BERKELEY, CA (UroToday.com) - Prostate cancer is one of the leading causes of the deaths of males in the United States. Early detection and diagnosis of malignant prostate tumors is critical for formulating appropriate treatment to achieve the best therapeutic outcomes. Molecular imaging of cancer-related biomarkers allows non-invasive detection and characterization of prostate tumors and assessment of therapeutic efficacy. Various imaging modalities have been applied for detecting, characterizing, staging, and follow-up of prostate cancer. Ultrasound imaging is the commonly used modality for evaluating the prostate and for guiding needle biopsies but has a limited use in the detection and characterization of prostate cancer. Although CT is widely used in patients with newly diagnosed prostate cancer, it is not effective for cancer molecular imaging. Positron emission tomography (PET) is highly sensitive for molecular imaging and can measure tumor glucose metabolic rate using [18F]-fluoro-2-deoxy-D-glucose (FDG).[1, 3, 4] Recent development of PET/CT and PET/MRI dual imaging modalities enables co-registration of PET molecular imaging with CT or MRI anatomic imaging to improve both imaging sensitivity and specificity.
Magnetic resonance imaging (MRI) provides high-resolution images of the anatomic structure of soft tissues. Contrast-enhanced MRI alone has a potential for detecting and characterizing prostate cancer based on the molecular signatures of prostate cancer with high spatial resolution. However, clinical application of contrast-enhanced MRI for cancer molecular imaging is limited by the relatively low sensitivity of MRI, low concentration of these biomarkers on the surface of cancer cells, and lack of safe and effective contrast agents. The limitations can be overcome by selecting proper molecular biomarkers abundantly present in diseased tissues and with little presence in normal tissues. The targeted Gd(III)-based contrast agents should also be readily excreted from the body after diagnostic imaging to minimize potential toxic side effects. Targeted stable Gd(III) chelates, with sizes smaller than renal filtration threshold, are the promising targeted MRI contrast agents for clinical cancer molecular imaging.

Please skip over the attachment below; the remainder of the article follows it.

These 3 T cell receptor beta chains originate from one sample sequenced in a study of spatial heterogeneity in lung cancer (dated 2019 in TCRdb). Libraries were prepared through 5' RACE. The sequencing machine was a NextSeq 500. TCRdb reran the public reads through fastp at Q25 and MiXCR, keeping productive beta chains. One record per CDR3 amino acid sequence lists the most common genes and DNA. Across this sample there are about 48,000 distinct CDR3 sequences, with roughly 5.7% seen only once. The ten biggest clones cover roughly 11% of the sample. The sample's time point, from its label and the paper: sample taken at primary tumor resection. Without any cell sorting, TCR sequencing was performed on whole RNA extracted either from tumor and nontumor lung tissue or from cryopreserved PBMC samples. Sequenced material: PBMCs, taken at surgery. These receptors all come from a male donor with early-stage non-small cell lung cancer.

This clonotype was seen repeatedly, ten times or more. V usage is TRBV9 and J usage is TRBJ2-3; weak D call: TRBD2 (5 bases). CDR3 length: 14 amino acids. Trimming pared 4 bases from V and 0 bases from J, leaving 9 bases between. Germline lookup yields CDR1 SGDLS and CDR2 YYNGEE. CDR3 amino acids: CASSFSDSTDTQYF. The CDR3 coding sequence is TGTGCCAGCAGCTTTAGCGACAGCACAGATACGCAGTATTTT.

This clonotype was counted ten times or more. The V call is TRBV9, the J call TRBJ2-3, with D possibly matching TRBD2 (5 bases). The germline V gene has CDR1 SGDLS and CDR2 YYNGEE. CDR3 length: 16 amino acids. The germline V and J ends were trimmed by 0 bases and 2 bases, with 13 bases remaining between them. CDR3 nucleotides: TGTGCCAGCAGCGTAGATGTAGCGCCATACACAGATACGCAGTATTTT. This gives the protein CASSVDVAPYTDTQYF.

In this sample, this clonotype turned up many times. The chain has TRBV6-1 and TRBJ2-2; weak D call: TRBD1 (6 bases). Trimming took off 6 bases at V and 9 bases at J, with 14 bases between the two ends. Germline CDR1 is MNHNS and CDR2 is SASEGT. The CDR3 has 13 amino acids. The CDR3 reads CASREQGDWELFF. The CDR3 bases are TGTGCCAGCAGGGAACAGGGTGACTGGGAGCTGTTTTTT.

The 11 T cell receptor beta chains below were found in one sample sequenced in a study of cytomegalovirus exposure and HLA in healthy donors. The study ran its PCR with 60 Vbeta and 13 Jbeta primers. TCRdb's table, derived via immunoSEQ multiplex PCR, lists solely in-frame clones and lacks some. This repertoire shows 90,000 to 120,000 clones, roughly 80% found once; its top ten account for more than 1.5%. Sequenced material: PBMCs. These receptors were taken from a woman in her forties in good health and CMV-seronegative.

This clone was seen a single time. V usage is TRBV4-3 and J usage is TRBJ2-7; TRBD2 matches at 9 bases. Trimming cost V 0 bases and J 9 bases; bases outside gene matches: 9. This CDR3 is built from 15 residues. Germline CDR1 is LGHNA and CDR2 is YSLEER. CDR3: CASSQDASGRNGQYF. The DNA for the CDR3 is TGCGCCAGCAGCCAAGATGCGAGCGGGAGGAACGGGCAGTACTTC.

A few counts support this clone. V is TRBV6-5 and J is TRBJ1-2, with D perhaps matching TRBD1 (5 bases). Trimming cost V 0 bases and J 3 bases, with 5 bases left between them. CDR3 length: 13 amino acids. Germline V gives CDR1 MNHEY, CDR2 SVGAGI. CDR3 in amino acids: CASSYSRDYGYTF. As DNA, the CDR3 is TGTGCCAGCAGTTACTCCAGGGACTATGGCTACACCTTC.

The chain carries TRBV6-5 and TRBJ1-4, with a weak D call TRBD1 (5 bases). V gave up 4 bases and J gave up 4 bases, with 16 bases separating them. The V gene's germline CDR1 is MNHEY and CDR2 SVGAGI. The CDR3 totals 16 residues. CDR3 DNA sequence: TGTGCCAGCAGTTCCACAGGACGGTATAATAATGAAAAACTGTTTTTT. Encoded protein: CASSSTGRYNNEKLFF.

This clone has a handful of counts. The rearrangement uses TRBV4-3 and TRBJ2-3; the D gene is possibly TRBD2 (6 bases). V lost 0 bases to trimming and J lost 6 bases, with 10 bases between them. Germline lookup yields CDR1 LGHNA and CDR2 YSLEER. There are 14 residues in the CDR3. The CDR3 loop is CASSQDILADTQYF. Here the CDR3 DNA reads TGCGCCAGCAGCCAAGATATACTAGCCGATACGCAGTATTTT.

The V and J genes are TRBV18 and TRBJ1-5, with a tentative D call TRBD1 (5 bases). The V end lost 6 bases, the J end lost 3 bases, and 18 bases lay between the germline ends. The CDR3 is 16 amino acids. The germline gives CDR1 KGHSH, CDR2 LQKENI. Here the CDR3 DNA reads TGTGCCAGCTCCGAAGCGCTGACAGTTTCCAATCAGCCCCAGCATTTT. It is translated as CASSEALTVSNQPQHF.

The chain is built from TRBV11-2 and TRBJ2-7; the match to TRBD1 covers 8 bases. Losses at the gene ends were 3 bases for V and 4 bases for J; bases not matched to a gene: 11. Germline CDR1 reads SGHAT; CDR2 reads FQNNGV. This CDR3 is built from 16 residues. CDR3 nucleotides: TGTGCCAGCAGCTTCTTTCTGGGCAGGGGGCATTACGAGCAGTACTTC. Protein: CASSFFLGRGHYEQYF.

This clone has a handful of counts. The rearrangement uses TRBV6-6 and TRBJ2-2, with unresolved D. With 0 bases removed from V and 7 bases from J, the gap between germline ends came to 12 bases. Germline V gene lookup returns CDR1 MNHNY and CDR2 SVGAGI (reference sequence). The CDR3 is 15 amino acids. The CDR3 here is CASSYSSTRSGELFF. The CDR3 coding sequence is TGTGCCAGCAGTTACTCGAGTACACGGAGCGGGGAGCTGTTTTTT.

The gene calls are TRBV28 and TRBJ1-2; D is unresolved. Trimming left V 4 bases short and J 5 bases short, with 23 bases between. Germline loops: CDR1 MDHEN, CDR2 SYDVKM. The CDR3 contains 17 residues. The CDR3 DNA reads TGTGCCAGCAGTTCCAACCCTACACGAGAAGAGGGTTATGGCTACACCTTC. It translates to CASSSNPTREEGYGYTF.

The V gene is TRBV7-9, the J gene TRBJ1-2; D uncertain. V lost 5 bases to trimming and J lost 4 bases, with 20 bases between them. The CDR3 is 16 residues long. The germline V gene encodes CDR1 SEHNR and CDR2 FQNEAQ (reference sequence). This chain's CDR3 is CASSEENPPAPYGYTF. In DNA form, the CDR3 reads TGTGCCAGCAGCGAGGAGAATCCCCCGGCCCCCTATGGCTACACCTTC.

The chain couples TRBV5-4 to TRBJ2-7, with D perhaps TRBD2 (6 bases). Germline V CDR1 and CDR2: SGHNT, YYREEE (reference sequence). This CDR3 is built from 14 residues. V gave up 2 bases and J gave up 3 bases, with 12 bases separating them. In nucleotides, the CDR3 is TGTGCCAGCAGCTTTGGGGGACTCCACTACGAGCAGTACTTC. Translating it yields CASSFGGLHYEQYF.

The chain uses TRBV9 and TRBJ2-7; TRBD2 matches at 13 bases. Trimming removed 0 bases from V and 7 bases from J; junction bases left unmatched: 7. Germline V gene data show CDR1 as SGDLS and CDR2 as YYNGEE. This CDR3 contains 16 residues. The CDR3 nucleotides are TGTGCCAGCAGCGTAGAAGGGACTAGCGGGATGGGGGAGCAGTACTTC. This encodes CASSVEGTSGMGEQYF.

In the present study, a small peptide targeted Gd(III) chelate was designed for MR-molecular imaging of a cancer-related biomarker, clotted plasma proteins, which abundantly exist in tumor stroma and rarely in normal tissues in prostate cancer. The targeted contrast agent CLT1-dL-(Gd-DOTA)4 contains a CLT1 peptide as the targeting moiety, which showed strong binding to the PC3 prostate tumor model, and four highly stable Gd(III) DOTA monoamide chelates. The effectiveness of CLT1-dL-(Gd-DOTA)4 for MR molecular imaging of the prostate tumor was determined in an orthotopic xenograft PC3 prostate tumor model in male athymic nude mice. The agent produced significant contrast enhancement in the prostate tumor at a relatively low dose. The agent has shown a great potential for the detection of small malignant prostate tumors with contrast-enhanced MRI.
There are several limitations to in this study. First, CLT1 may not be stable against proteolytic degradation, which may lead to rapid washout of the agent from the target site. Modification of CLT1 with D-amino acids may improve the stability of the peptide and prolong the binding of the agent at the target. Second, it is still not clear about exact components in the clotted plasma proteins that the CLT1 peptide binds to. The clotted plasma proteins contain many proteins such as fibrin and fibronectin. The exact binding site needs to be clarified in the future work.
Despite of these limitations, the study has demonstrated that it is feasible for effective MR molecular imaging of cancer biomarkers abundantly expressed in tumor stroma of prostate cancer with a small molecular peptide targeted MRI contrast agent. The targeted contrast agent is promising to be further developed for detection and characterization of prostate cancer. New targeted-contrast agents can also be designed for molecular imaging of other unique cancer-related extracellular matrix proteins in prostate cancer. Many of the proteins are associated with tumor angiogenesis and malignancy of prostate cancer. Contrast-enhanced MRI with the targeted contrast agents specific to these biomarkers has a potential for detecting, characterizing, staging, and follow-up of prostate cancer based on their expression.
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- Wu, X.; Burden-Gulley, S. M.; Yu, G. P.; Tan, M.; Lindner, D.; Brady-Kalnay, S. M.; Lu, Z. R. Synthesis and Evaluation of a Peptide Targeted Small Molecular Gd-DOTA Monoamide Conjugate for MR Molecular Imaging of Prostate Cancer. Bioconjugate Chem. 2012, 23, 1548-1556.
Xueming Wu,1 Susan M. Burden-Gulley,2 Guan-Ping Yu,1 Mingqian Tan,1 Daniel Lindner,3 Susann M. Brady-Kalnay,2 and Zheng-Rong Lu1,† as part of Beyond the Abstract on UroToday.com. This initiative offers a method of publishing for the professional urology community. Authors are given an opportunity to expand on the circumstances, limitations etc... of their research by referencing the published abstract.
1Department of Biomedical Engineering, Case Western Reserve University, Cleveland, Ohio 44106, USA
2Department of Molecular Biology and Microbiology, School of Medicine, Case Western Reserve University, Cleveland, Ohio, USA
3Dept. of Translational Hematology & Oncology Research, Cleveland Clinic, Cleveland, Ohio 44195, USA